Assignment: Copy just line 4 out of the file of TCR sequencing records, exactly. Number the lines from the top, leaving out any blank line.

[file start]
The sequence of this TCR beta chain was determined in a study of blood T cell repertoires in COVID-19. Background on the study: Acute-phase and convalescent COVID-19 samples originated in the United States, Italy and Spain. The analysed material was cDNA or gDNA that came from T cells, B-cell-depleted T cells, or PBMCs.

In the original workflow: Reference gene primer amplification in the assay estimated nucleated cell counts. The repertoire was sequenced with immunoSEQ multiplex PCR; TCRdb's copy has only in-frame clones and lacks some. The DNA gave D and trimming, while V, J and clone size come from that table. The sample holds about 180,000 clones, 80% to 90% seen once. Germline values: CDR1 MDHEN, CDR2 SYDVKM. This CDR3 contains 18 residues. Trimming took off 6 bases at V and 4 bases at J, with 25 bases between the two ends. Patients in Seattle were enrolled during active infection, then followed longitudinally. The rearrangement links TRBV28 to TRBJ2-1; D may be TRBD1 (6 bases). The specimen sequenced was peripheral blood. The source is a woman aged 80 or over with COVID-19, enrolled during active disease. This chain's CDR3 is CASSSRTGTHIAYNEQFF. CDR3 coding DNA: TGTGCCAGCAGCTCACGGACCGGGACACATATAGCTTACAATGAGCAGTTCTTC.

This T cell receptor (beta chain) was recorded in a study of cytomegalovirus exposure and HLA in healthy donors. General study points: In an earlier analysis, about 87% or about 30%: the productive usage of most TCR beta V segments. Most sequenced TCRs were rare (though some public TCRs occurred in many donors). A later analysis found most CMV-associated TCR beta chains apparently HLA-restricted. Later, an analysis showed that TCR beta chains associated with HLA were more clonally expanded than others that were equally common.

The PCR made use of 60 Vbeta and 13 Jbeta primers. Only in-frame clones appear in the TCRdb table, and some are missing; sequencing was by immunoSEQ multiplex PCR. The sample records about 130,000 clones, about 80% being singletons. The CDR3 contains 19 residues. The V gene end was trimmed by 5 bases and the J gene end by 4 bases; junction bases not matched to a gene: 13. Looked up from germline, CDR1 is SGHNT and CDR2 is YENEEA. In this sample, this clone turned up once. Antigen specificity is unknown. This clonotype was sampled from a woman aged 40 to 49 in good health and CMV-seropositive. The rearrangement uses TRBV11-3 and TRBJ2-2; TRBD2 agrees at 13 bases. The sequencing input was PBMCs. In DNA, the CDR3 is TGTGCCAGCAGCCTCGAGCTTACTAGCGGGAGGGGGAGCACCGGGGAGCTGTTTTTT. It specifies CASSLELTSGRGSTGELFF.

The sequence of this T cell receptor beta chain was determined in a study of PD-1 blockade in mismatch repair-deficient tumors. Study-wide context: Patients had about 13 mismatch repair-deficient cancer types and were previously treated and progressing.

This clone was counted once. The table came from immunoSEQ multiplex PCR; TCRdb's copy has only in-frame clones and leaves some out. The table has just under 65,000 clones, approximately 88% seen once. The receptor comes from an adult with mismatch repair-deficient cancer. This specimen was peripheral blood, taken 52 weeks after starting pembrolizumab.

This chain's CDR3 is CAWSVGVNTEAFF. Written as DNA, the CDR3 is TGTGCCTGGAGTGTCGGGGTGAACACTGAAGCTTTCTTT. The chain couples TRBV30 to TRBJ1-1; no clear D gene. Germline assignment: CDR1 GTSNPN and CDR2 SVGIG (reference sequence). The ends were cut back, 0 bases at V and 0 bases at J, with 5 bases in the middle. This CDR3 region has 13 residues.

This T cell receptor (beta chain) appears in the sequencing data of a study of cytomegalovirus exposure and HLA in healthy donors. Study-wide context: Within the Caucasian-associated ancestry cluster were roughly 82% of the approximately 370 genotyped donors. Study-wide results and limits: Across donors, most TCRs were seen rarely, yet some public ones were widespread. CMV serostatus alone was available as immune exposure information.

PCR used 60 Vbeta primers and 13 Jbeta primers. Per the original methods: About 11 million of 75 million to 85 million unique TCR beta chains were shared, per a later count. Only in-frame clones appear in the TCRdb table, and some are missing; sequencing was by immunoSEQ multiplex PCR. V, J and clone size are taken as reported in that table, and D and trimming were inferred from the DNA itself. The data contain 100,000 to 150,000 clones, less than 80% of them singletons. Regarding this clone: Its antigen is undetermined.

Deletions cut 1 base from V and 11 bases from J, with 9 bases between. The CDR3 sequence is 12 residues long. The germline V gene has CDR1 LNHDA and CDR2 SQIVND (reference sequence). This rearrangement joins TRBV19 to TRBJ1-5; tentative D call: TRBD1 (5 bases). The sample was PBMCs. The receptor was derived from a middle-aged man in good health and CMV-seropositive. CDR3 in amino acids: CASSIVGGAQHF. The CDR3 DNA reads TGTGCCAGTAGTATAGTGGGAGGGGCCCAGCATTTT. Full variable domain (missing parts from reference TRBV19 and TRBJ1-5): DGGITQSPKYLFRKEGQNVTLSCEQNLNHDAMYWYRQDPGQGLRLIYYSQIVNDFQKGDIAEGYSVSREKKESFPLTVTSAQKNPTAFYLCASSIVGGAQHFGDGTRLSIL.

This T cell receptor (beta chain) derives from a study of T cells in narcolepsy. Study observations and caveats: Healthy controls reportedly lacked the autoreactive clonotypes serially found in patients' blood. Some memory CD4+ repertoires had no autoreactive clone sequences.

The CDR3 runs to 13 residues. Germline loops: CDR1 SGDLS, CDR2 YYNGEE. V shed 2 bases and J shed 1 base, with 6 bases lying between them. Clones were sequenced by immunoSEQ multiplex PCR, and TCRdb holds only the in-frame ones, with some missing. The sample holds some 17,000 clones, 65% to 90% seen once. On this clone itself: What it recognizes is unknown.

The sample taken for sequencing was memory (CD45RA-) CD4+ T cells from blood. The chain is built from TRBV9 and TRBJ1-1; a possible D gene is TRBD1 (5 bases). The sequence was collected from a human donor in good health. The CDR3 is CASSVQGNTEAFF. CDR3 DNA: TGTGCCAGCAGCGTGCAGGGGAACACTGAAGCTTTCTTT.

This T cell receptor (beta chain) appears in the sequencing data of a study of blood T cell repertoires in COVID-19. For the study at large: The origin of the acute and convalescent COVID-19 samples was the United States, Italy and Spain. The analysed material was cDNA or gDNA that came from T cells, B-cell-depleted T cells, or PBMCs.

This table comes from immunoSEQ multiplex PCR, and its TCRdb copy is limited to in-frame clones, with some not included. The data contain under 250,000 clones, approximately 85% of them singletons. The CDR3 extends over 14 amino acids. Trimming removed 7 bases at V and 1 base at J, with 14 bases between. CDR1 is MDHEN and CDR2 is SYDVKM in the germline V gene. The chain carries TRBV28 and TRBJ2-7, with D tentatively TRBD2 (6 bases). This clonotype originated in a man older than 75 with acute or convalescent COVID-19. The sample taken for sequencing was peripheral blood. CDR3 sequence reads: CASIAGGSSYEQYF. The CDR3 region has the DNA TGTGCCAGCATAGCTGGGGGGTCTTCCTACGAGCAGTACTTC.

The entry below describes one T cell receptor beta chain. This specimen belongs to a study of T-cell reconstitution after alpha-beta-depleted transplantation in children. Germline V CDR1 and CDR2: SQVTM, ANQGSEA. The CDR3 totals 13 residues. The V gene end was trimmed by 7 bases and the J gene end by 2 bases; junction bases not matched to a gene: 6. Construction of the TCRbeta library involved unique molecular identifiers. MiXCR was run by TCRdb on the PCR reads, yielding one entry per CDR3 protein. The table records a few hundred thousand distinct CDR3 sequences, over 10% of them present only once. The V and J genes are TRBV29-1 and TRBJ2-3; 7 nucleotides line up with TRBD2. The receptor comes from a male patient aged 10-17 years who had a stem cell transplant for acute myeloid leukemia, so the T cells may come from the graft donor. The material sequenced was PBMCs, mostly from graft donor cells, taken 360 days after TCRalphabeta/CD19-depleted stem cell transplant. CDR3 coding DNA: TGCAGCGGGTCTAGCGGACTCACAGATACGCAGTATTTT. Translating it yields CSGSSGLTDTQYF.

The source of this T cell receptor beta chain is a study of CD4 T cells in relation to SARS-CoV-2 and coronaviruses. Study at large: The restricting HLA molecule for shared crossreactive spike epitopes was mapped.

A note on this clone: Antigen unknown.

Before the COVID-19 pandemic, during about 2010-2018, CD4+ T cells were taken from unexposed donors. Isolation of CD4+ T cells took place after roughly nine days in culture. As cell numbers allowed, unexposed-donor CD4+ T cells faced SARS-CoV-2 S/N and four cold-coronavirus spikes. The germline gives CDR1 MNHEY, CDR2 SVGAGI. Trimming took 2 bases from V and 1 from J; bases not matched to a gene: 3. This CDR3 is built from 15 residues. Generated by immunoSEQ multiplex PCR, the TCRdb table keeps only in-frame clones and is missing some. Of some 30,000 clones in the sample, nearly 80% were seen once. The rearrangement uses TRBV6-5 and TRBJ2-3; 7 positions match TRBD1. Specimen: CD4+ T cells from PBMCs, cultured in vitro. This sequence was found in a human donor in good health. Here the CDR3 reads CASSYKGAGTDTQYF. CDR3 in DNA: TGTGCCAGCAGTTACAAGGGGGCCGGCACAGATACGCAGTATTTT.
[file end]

The PCR made use of 60 Vbeta and 13 Jbeta primers. Only in-frame clones appear in the TCRdb table, and some are missing; sequencing was by immunoSEQ multiplex PCR. The sample records about 130,000 clones, about 80% being singletons. The CDR3 contains 19 residues. The V gene end was trimmed by 5 bases and the J gene end by 4 bases; junction bases not matched to a gene: 13. Looked up from germline, CDR1 is SGHNT and CDR2 is YENEEA. In this sample, this clone turned up once. Antigen specificity is unknown. This clonotype was sampled from a woman aged 40 to 49 in good health and CMV-seropositive. The rearrangement uses TRBV11-3 and TRBJ2-2; TRBD2 agrees at 13 bases. The sequencing input was PBMCs. In DNA, the CDR3 is TGTGCCAGCAGCCTCGAGCTTACTAGCGGGAGGGGGAGCACCGGGGAGCTGTTTTTT. It specifies CASSLELTSGRGSTGELFF.